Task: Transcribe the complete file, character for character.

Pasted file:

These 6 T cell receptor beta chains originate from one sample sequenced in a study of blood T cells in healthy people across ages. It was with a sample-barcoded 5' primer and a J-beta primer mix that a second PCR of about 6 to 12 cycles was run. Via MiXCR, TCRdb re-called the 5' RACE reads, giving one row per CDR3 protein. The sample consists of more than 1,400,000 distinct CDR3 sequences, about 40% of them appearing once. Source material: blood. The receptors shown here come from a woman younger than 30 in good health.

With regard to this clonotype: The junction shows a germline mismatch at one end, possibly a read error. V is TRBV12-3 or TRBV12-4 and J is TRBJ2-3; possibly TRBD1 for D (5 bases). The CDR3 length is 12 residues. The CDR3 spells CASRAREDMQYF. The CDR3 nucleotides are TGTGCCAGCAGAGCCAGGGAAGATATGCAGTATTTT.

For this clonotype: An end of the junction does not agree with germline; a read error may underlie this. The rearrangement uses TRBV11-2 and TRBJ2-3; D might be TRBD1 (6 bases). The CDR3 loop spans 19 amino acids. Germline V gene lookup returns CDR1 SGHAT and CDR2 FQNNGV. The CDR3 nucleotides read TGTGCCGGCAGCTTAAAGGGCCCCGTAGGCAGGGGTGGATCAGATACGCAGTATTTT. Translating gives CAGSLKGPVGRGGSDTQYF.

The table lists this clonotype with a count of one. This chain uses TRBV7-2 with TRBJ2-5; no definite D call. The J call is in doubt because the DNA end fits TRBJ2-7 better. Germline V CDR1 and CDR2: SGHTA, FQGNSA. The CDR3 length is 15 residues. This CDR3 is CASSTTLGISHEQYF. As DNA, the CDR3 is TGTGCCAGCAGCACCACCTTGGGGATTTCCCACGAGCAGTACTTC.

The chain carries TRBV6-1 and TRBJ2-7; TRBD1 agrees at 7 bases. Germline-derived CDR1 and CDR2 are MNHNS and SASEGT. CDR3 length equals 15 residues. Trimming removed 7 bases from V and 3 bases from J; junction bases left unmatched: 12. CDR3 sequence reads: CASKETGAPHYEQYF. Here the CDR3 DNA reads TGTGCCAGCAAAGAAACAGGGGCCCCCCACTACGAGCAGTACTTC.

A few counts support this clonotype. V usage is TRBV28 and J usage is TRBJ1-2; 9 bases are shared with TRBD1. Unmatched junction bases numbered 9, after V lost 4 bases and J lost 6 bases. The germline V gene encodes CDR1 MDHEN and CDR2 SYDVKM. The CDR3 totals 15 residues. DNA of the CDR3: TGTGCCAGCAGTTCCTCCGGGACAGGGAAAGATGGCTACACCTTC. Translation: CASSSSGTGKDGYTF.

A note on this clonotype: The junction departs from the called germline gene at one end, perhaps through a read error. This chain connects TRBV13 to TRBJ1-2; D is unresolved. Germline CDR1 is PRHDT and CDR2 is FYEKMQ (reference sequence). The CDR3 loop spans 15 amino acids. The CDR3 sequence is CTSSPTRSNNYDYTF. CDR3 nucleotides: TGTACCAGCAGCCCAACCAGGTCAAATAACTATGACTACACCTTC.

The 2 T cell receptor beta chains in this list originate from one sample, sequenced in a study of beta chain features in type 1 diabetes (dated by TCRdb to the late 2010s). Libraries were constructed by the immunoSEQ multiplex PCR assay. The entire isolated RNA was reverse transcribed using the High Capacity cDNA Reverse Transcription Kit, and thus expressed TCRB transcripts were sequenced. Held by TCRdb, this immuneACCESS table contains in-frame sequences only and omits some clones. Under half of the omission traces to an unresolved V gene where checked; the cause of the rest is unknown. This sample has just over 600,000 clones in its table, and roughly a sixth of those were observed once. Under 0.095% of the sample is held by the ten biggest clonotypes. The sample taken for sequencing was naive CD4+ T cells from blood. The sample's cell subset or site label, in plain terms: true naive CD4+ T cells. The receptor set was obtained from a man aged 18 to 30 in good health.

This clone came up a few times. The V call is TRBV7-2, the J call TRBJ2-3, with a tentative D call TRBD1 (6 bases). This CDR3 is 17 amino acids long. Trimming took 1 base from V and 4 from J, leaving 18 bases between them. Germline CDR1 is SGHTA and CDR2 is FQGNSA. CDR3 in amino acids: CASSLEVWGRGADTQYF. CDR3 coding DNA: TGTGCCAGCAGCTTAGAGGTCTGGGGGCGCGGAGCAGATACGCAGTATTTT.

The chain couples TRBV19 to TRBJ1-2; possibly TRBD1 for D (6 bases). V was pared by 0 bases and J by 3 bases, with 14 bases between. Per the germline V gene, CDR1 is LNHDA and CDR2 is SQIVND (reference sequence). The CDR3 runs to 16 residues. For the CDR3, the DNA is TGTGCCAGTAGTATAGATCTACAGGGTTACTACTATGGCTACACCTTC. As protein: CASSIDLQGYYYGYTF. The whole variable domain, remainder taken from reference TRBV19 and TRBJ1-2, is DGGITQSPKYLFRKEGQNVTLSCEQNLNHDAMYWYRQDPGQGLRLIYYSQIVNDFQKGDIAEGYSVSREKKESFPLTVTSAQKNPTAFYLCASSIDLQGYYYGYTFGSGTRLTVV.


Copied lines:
These 6 T cell receptor beta chains originate from one sample sequenced in a study of blood T cells in healthy people across ages. It was with a sample-barcoded 5' primer and a J-beta primer mix that a second PCR of about 6 to 12 cycles was run. Via MiXCR, TCRdb re-called the 5' RACE reads, giving one row per CDR3 protein. The sample consists of more than 1,400,000 distinct CDR3 sequences, about 40% of them appearing once. Source material: blood. The receptors shown here come from a woman younger than 30 in good health.

With regard to this clonotype: The junction shows a germline mismatch at one end, possibly a read error. V is TRBV12-3 or TRBV12-4 and J is TRBJ2-3; possibly TRBD1 for D (5 bases). The CDR3 length is 12 residues. The CDR3 spells CASRAREDMQYF. The CDR3 nucleotides are TGTGCCAGCAGAGCCAGGGAAGATATGCAGTATTTT.

For this clonotype: An end of the junction does not agree with germline; a read error may underlie this. The rearrangement uses TRBV11-2 and TRBJ2-3; D might be TRBD1 (6 bases). The CDR3 loop spans 19 amino acids. Germline V gene lookup returns CDR1 SGHAT and CDR2 FQNNGV. The CDR3 nucleotides read TGTGCCGGCAGCTTAAAGGGCCCCGTAGGCAGGGGTGGATCAGATACGCAGTATTTT. Translating gives CAGSLKGPVGRGGSDTQYF.

The table lists this clonotype with a count of one. This chain uses TRBV7-2 with TRBJ2-5; no definite D call. The J call is in doubt because the DNA end fits TRBJ2-7 better. Germline V CDR1 and CDR2: SGHTA, FQGNSA. The CDR3 length is 15 residues. This CDR3 is CASSTTLGISHEQYF. As DNA, the CDR3 is TGTGCCAGCAGCACCACCTTGGGGATTTCCCACGAGCAGTACTTC.

The chain carries TRBV6-1 and TRBJ2-7; TRBD1 agrees at 7 bases. Germline-derived CDR1 and CDR2 are MNHNS and SASEGT. CDR3 length equals 15 residues. Trimming removed 7 bases from V and 3 bases from J; junction bases left unmatched: 12. CDR3 sequence reads: CASKETGAPHYEQYF. Here the CDR3 DNA reads TGTGCCAGCAAAGAAACAGGGGCCCCCCACTACGAGCAGTACTTC.

A few counts support this clonotype. V usage is TRBV28 and J usage is TRBJ1-2; 9 bases are shared with TRBD1. Unmatched junction bases numbered 9, after V lost 4 bases and J lost 6 bases. The germline V gene encodes CDR1 MDHEN and CDR2 SYDVKM. The CDR3 totals 15 residues. DNA of the CDR3: TGTGCCAGCAGTTCCTCCGGGACAGGGAAAGATGGCTACACCTTC. Translation: CASSSSGTGKDGYTF.

A note on this clonotype: The junction departs from the called germline gene at one end, perhaps through a read error. This chain connects TRBV13 to TRBJ1-2; D is unresolved. Germline CDR1 is PRHDT and CDR2 is FYEKMQ (reference sequence). The CDR3 loop spans 15 amino acids. The CDR3 sequence is CTSSPTRSNNYDYTF. CDR3 nucleotides: TGTACCAGCAGCCCAACCAGGTCAAATAACTATGACTACACCTTC.

The 2 T cell receptor beta chains in this list originate from one sample, sequenced in a study of beta chain features in type 1 diabetes (dated by TCRdb to the late 2010s). Libraries were constructed by the immunoSEQ multiplex PCR assay. The entire isolated RNA was reverse transcribed using the High Capacity cDNA Reverse Transcription Kit, and thus expressed TCRB transcripts were sequenced. Held by TCRdb, this immuneACCESS table contains in-frame sequences only and omits some clones. Under half of the omission traces to an unresolved V gene where checked; the cause of the rest is unknown. This sample has just over 600,000 clones in its table, and roughly a sixth of those were observed once. Under 0.095% of the sample is held by the ten biggest clonotypes. The sample taken for sequencing was naive CD4+ T cells from blood. The sample's cell subset or site label, in plain terms: true naive CD4+ T cells. The receptor set was obtained from a man aged 18 to 30 in good health.

This clone came up a few times. The V call is TRBV7-2, the J call TRBJ2-3, with a tentative D call TRBD1 (6 bases). This CDR3 is 17 amino acids long. Trimming took 1 base from V and 4 from J, leaving 18 bases between them. Germline CDR1 is SGHTA and CDR2 is FQGNSA. CDR3 in amino acids: CASSLEVWGRGADTQYF. CDR3 coding DNA: TGTGCCAGCAGCTTAGAGGTCTGGGGGCGCGGAGCAGATACGCAGTATTTT.

The chain couples TRBV19 to TRBJ1-2; possibly TRBD1 for D (6 bases). V was pared by 0 bases and J by 3 bases, with 14 bases between. Per the germline V gene, CDR1 is LNHDA and CDR2 is SQIVND (reference sequence). The CDR3 runs to 16 residues. For the CDR3, the DNA is TGTGCCAGTAGTATAGATCTACAGGGTTACTACTATGGCTACACCTTC. As protein: CASSIDLQGYYYGYTF. The whole variable domain, remainder taken from reference TRBV19 and TRBJ1-2, is DGGITQSPKYLFRKEGQNVTLSCEQNLNHDAMYWYRQDPGQGLRLIYYSQIVNDFQKGDIAEGYSVSREKKESFPLTVTSAQKNPTAFYLCASSIDLQGYYYGYTFGSGTRLTVV.